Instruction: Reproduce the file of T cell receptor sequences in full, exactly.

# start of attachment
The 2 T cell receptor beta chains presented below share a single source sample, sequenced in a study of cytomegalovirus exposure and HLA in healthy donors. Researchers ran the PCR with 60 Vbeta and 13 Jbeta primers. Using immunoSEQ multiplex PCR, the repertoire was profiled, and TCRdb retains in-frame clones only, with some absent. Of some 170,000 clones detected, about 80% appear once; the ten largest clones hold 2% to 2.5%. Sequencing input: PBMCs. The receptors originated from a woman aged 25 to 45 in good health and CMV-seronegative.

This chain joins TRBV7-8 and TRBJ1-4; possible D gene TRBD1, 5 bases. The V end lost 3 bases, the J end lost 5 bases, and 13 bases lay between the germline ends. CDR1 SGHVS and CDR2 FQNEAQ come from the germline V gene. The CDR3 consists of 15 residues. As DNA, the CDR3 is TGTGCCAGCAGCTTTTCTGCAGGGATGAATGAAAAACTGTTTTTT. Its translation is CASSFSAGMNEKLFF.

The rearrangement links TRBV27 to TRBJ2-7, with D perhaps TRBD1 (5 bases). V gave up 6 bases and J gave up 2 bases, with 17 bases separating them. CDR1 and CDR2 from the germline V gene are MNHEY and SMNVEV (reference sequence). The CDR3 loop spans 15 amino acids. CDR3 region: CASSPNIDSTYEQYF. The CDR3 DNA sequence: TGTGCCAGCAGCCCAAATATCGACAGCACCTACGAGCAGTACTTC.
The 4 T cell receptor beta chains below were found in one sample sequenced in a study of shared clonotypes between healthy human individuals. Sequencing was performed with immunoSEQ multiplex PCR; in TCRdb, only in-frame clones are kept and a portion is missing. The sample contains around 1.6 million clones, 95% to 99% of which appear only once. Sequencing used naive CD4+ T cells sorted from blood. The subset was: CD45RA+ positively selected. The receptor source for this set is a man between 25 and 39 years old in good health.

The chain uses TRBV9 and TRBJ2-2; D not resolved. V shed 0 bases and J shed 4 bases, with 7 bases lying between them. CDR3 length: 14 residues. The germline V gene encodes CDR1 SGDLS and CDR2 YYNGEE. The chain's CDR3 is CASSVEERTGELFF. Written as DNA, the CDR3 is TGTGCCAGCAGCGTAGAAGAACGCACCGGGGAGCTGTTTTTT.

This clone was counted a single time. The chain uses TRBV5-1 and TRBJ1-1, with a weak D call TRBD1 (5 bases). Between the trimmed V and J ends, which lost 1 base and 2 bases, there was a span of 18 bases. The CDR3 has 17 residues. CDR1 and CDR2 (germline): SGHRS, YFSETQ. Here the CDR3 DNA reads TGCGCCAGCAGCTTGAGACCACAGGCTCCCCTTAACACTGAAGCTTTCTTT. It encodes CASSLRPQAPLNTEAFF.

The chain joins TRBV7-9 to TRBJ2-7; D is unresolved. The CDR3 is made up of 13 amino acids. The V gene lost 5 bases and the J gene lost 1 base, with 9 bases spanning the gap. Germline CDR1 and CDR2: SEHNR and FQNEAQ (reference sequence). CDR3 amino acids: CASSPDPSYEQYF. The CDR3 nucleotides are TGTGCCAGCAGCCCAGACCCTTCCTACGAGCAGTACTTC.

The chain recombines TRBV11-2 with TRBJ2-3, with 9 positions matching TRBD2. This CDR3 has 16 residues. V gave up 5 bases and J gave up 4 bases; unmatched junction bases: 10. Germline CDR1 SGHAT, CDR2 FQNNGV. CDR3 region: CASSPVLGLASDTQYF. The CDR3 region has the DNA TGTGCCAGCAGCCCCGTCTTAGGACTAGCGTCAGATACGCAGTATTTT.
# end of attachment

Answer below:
The 2 T cell receptor beta chains presented below share a single source sample, sequenced in a study of cytomegalovirus exposure and HLA in healthy donors. Researchers ran the PCR with 60 Vbeta and 13 Jbeta primers. Using immunoSEQ multiplex PCR, the repertoire was profiled, and TCRdb retains in-frame clones only, with some absent. Of some 170,000 clones detected, about 80% appear once; the ten largest clones hold 2% to 2.5%. Sequencing input: PBMCs. The receptors originated from a woman aged 25 to 45 in good health and CMV-seronegative.

This chain joins TRBV7-8 and TRBJ1-4; possible D gene TRBD1, 5 bases. The V end lost 3 bases, the J end lost 5 bases, and 13 bases lay between the germline ends. CDR1 SGHVS and CDR2 FQNEAQ come from the germline V gene. The CDR3 consists of 15 residues. As DNA, the CDR3 is TGTGCCAGCAGCTTTTCTGCAGGGATGAATGAAAAACTGTTTTTT. Its translation is CASSFSAGMNEKLFF.

The rearrangement links TRBV27 to TRBJ2-7, with D perhaps TRBD1 (5 bases). V gave up 6 bases and J gave up 2 bases, with 17 bases separating them. CDR1 and CDR2 from the germline V gene are MNHEY and SMNVEV (reference sequence). The CDR3 loop spans 15 amino acids. CDR3 region: CASSPNIDSTYEQYF. The CDR3 DNA sequence: TGTGCCAGCAGCCCAAATATCGACAGCACCTACGAGCAGTACTTC.
The 4 T cell receptor beta chains below were found in one sample sequenced in a study of shared clonotypes between healthy human individuals. Sequencing was performed with immunoSEQ multiplex PCR; in TCRdb, only in-frame clones are kept and a portion is missing. The sample contains around 1.6 million clones, 95% to 99% of which appear only once. Sequencing used naive CD4+ T cells sorted from blood. The subset was: CD45RA+ positively selected. The receptor source for this set is a man between 25 and 39 years old in good health.

The chain uses TRBV9 and TRBJ2-2; D not resolved. V shed 0 bases and J shed 4 bases, with 7 bases lying between them. CDR3 length: 14 residues. The germline V gene encodes CDR1 SGDLS and CDR2 YYNGEE. The chain's CDR3 is CASSVEERTGELFF. Written as DNA, the CDR3 is TGTGCCAGCAGCGTAGAAGAACGCACCGGGGAGCTGTTTTTT.

This clone was counted a single time. The chain uses TRBV5-1 and TRBJ1-1, with a weak D call TRBD1 (5 bases). Between the trimmed V and J ends, which lost 1 base and 2 bases, there was a span of 18 bases. The CDR3 has 17 residues. CDR1 and CDR2 (germline): SGHRS, YFSETQ. Here the CDR3 DNA reads TGCGCCAGCAGCTTGAGACCACAGGCTCCCCTTAACACTGAAGCTTTCTTT. It encodes CASSLRPQAPLNTEAFF.

The chain joins TRBV7-9 to TRBJ2-7; D is unresolved. The CDR3 is made up of 13 amino acids. The V gene lost 5 bases and the J gene lost 1 base, with 9 bases spanning the gap. Germline CDR1 and CDR2: SEHNR and FQNEAQ (reference sequence). CDR3 amino acids: CASSPDPSYEQYF. The CDR3 nucleotides are TGTGCCAGCAGCCCAGACCCTTCCTACGAGCAGTACTTC.

The chain recombines TRBV11-2 with TRBJ2-3, with 9 positions matching TRBD2. This CDR3 has 16 residues. V gave up 5 bases and J gave up 4 bases; unmatched junction bases: 10. Germline CDR1 SGHAT, CDR2 FQNNGV. CDR3 region: CASSPVLGLASDTQYF. The CDR3 region has the DNA TGTGCCAGCAGCCCCGTCTTAGGACTAGCGTCAGATACGCAGTATTTT.